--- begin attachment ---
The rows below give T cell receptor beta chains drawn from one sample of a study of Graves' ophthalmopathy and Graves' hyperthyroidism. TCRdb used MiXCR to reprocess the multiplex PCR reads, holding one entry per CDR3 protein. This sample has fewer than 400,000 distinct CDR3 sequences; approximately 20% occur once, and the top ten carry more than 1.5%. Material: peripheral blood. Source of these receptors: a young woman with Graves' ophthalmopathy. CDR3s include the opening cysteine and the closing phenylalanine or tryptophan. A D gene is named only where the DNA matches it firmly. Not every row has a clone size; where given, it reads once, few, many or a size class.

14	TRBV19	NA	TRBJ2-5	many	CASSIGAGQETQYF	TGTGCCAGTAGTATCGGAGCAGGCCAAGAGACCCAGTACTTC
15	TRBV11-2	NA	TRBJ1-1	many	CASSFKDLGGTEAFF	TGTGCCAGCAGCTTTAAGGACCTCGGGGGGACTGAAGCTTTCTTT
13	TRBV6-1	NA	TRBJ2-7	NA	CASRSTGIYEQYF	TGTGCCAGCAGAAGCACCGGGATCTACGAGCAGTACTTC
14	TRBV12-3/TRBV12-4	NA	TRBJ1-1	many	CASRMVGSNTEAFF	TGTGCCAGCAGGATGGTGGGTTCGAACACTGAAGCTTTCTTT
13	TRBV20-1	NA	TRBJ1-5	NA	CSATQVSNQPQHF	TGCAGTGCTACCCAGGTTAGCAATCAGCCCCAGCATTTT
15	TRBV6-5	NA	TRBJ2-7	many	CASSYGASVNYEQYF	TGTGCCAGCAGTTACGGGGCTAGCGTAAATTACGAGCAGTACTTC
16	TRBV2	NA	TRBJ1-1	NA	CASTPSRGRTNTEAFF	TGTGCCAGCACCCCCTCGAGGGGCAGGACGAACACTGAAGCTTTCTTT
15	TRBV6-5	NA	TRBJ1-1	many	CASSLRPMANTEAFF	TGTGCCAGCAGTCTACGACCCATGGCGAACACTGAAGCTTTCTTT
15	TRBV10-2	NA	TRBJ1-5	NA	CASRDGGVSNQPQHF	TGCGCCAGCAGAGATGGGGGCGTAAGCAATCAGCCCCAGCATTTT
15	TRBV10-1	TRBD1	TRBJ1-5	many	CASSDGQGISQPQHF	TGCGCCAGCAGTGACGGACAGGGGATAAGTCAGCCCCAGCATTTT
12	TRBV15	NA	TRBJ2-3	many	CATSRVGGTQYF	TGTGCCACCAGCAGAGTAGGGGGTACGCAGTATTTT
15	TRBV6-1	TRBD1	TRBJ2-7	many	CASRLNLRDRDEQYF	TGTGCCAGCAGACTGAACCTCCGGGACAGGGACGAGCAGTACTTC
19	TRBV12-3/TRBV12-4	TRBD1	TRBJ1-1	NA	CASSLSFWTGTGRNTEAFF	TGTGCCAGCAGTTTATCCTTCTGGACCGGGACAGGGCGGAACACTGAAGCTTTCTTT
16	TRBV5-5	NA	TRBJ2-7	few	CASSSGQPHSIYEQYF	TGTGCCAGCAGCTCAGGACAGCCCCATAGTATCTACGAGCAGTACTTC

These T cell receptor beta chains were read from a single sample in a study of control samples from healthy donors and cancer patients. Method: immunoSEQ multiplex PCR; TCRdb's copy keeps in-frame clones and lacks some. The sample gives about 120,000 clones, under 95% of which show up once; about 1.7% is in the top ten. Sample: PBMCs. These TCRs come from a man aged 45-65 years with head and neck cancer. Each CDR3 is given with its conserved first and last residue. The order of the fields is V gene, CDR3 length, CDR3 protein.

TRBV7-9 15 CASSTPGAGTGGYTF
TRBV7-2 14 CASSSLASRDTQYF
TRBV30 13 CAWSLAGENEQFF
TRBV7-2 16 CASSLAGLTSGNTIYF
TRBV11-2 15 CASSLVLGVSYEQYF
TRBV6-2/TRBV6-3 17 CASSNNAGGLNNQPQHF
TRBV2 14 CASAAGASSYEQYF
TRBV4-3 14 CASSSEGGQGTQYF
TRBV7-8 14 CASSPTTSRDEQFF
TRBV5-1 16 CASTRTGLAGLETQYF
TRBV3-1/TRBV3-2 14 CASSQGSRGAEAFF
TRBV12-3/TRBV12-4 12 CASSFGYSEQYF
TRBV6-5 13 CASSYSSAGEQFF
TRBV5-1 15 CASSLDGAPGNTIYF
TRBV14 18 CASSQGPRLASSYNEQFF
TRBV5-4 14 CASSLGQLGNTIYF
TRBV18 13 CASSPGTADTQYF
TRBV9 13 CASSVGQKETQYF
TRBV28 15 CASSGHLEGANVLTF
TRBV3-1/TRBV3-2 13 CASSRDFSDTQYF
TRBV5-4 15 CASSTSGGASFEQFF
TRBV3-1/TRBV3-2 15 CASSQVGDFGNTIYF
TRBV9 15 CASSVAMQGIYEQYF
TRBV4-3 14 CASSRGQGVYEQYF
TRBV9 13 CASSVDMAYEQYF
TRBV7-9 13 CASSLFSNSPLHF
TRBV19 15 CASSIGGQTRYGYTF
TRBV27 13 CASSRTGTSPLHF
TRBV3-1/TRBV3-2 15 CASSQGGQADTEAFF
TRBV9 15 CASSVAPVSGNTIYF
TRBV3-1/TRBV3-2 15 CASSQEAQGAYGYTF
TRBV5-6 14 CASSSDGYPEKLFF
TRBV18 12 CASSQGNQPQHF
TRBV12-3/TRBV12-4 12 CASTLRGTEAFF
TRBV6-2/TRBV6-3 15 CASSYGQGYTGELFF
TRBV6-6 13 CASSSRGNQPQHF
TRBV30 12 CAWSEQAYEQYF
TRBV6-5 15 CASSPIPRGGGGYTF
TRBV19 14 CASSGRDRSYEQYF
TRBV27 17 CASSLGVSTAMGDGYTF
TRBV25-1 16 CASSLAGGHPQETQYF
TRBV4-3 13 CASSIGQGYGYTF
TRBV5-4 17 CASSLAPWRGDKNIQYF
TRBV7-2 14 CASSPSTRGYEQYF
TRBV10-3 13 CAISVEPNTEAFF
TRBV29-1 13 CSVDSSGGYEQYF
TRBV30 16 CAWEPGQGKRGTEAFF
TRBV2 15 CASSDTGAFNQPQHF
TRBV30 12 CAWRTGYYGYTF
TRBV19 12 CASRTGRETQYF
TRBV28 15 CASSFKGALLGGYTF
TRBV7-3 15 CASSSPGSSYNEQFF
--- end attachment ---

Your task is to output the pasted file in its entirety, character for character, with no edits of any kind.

The rows below give T cell receptor beta chains drawn from one sample of a study of Graves' ophthalmopathy and Graves' hyperthyroidism. TCRdb used MiXCR to reprocess the multiplex PCR reads, holding one entry per CDR3 protein. This sample has fewer than 400,000 distinct CDR3 sequences; approximately 20% occur once, and the top ten carry more than 1.5%. Material: peripheral blood. Source of these receptors: a young woman with Graves' ophthalmopathy. CDR3s include the opening cysteine and the closing phenylalanine or tryptophan. A D gene is named only where the DNA matches it firmly. Not every row has a clone size; where given, it reads once, few, many or a size class.

14	TRBV19	NA	TRBJ2-5	many	CASSIGAGQETQYF	TGTGCCAGTAGTATCGGAGCAGGCCAAGAGACCCAGTACTTC
15	TRBV11-2	NA	TRBJ1-1	many	CASSFKDLGGTEAFF	TGTGCCAGCAGCTTTAAGGACCTCGGGGGGACTGAAGCTTTCTTT
13	TRBV6-1	NA	TRBJ2-7	NA	CASRSTGIYEQYF	TGTGCCAGCAGAAGCACCGGGATCTACGAGCAGTACTTC
14	TRBV12-3/TRBV12-4	NA	TRBJ1-1	many	CASRMVGSNTEAFF	TGTGCCAGCAGGATGGTGGGTTCGAACACTGAAGCTTTCTTT
13	TRBV20-1	NA	TRBJ1-5	NA	CSATQVSNQPQHF	TGCAGTGCTACCCAGGTTAGCAATCAGCCCCAGCATTTT
15	TRBV6-5	NA	TRBJ2-7	many	CASSYGASVNYEQYF	TGTGCCAGCAGTTACGGGGCTAGCGTAAATTACGAGCAGTACTTC
16	TRBV2	NA	TRBJ1-1	NA	CASTPSRGRTNTEAFF	TGTGCCAGCACCCCCTCGAGGGGCAGGACGAACACTGAAGCTTTCTTT
15	TRBV6-5	NA	TRBJ1-1	many	CASSLRPMANTEAFF	TGTGCCAGCAGTCTACGACCCATGGCGAACACTGAAGCTTTCTTT
15	TRBV10-2	NA	TRBJ1-5	NA	CASRDGGVSNQPQHF	TGCGCCAGCAGAGATGGGGGCGTAAGCAATCAGCCCCAGCATTTT
15	TRBV10-1	TRBD1	TRBJ1-5	many	CASSDGQGISQPQHF	TGCGCCAGCAGTGACGGACAGGGGATAAGTCAGCCCCAGCATTTT
12	TRBV15	NA	TRBJ2-3	many	CATSRVGGTQYF	TGTGCCACCAGCAGAGTAGGGGGTACGCAGTATTTT
15	TRBV6-1	TRBD1	TRBJ2-7	many	CASRLNLRDRDEQYF	TGTGCCAGCAGACTGAACCTCCGGGACAGGGACGAGCAGTACTTC
19	TRBV12-3/TRBV12-4	TRBD1	TRBJ1-1	NA	CASSLSFWTGTGRNTEAFF	TGTGCCAGCAGTTTATCCTTCTGGACCGGGACAGGGCGGAACACTGAAGCTTTCTTT
16	TRBV5-5	NA	TRBJ2-7	few	CASSSGQPHSIYEQYF	TGTGCCAGCAGCTCAGGACAGCCCCATAGTATCTACGAGCAGTACTTC

These T cell receptor beta chains were read from a single sample in a study of control samples from healthy donors and cancer patients. Method: immunoSEQ multiplex PCR; TCRdb's copy keeps in-frame clones and lacks some. The sample gives about 120,000 clones, under 95% of which show up once; about 1.7% is in the top ten. Sample: PBMCs. These TCRs come from a man aged 45-65 years with head and neck cancer. Each CDR3 is given with its conserved first and last residue. The order of the fields is V gene, CDR3 length, CDR3 protein.

TRBV7-9 15 CASSTPGAGTGGYTF
TRBV7-2 14 CASSSLASRDTQYF
TRBV30 13 CAWSLAGENEQFF
TRBV7-2 16 CASSLAGLTSGNTIYF
TRBV11-2 15 CASSLVLGVSYEQYF
TRBV6-2/TRBV6-3 17 CASSNNAGGLNNQPQHF
TRBV2 14 CASAAGASSYEQYF
TRBV4-3 14 CASSSEGGQGTQYF
TRBV7-8 14 CASSPTTSRDEQFF
TRBV5-1 16 CASTRTGLAGLETQYF
TRBV3-1/TRBV3-2 14 CASSQGSRGAEAFF
TRBV12-3/TRBV12-4 12 CASSFGYSEQYF
TRBV6-5 13 CASSYSSAGEQFF
TRBV5-1 15 CASSLDGAPGNTIYF
TRBV14 18 CASSQGPRLASSYNEQFF
TRBV5-4 14 CASSLGQLGNTIYF
TRBV18 13 CASSPGTADTQYF
TRBV9 13 CASSVGQKETQYF
TRBV28 15 CASSGHLEGANVLTF
TRBV3-1/TRBV3-2 13 CASSRDFSDTQYF
TRBV5-4 15 CASSTSGGASFEQFF
TRBV3-1/TRBV3-2 15 CASSQVGDFGNTIYF
TRBV9 15 CASSVAMQGIYEQYF
TRBV4-3 14 CASSRGQGVYEQYF
TRBV9 13 CASSVDMAYEQYF
TRBV7-9 13 CASSLFSNSPLHF
TRBV19 15 CASSIGGQTRYGYTF
TRBV27 13 CASSRTGTSPLHF
TRBV3-1/TRBV3-2 15 CASSQGGQADTEAFF
TRBV9 15 CASSVAPVSGNTIYF
TRBV3-1/TRBV3-2 15 CASSQEAQGAYGYTF
TRBV5-6 14 CASSSDGYPEKLFF
TRBV18 12 CASSQGNQPQHF
TRBV12-3/TRBV12-4 12 CASTLRGTEAFF
TRBV6-2/TRBV6-3 15 CASSYGQGYTGELFF
TRBV6-6 13 CASSSRGNQPQHF
TRBV30 12 CAWSEQAYEQYF
TRBV6-5 15 CASSPIPRGGGGYTF
TRBV19 14 CASSGRDRSYEQYF
TRBV27 17 CASSLGVSTAMGDGYTF
TRBV25-1 16 CASSLAGGHPQETQYF
TRBV4-3 13 CASSIGQGYGYTF
TRBV5-4 17 CASSLAPWRGDKNIQYF
TRBV7-2 14 CASSPSTRGYEQYF
TRBV10-3 13 CAISVEPNTEAFF
TRBV29-1 13 CSVDSSGGYEQYF
TRBV30 16 CAWEPGQGKRGTEAFF
TRBV2 15 CASSDTGAFNQPQHF
TRBV30 12 CAWRTGYYGYTF
TRBV19 12 CASRTGRETQYF
TRBV28 15 CASSFKGALLGGYTF
TRBV7-3 15 CASSSPGSSYNEQFF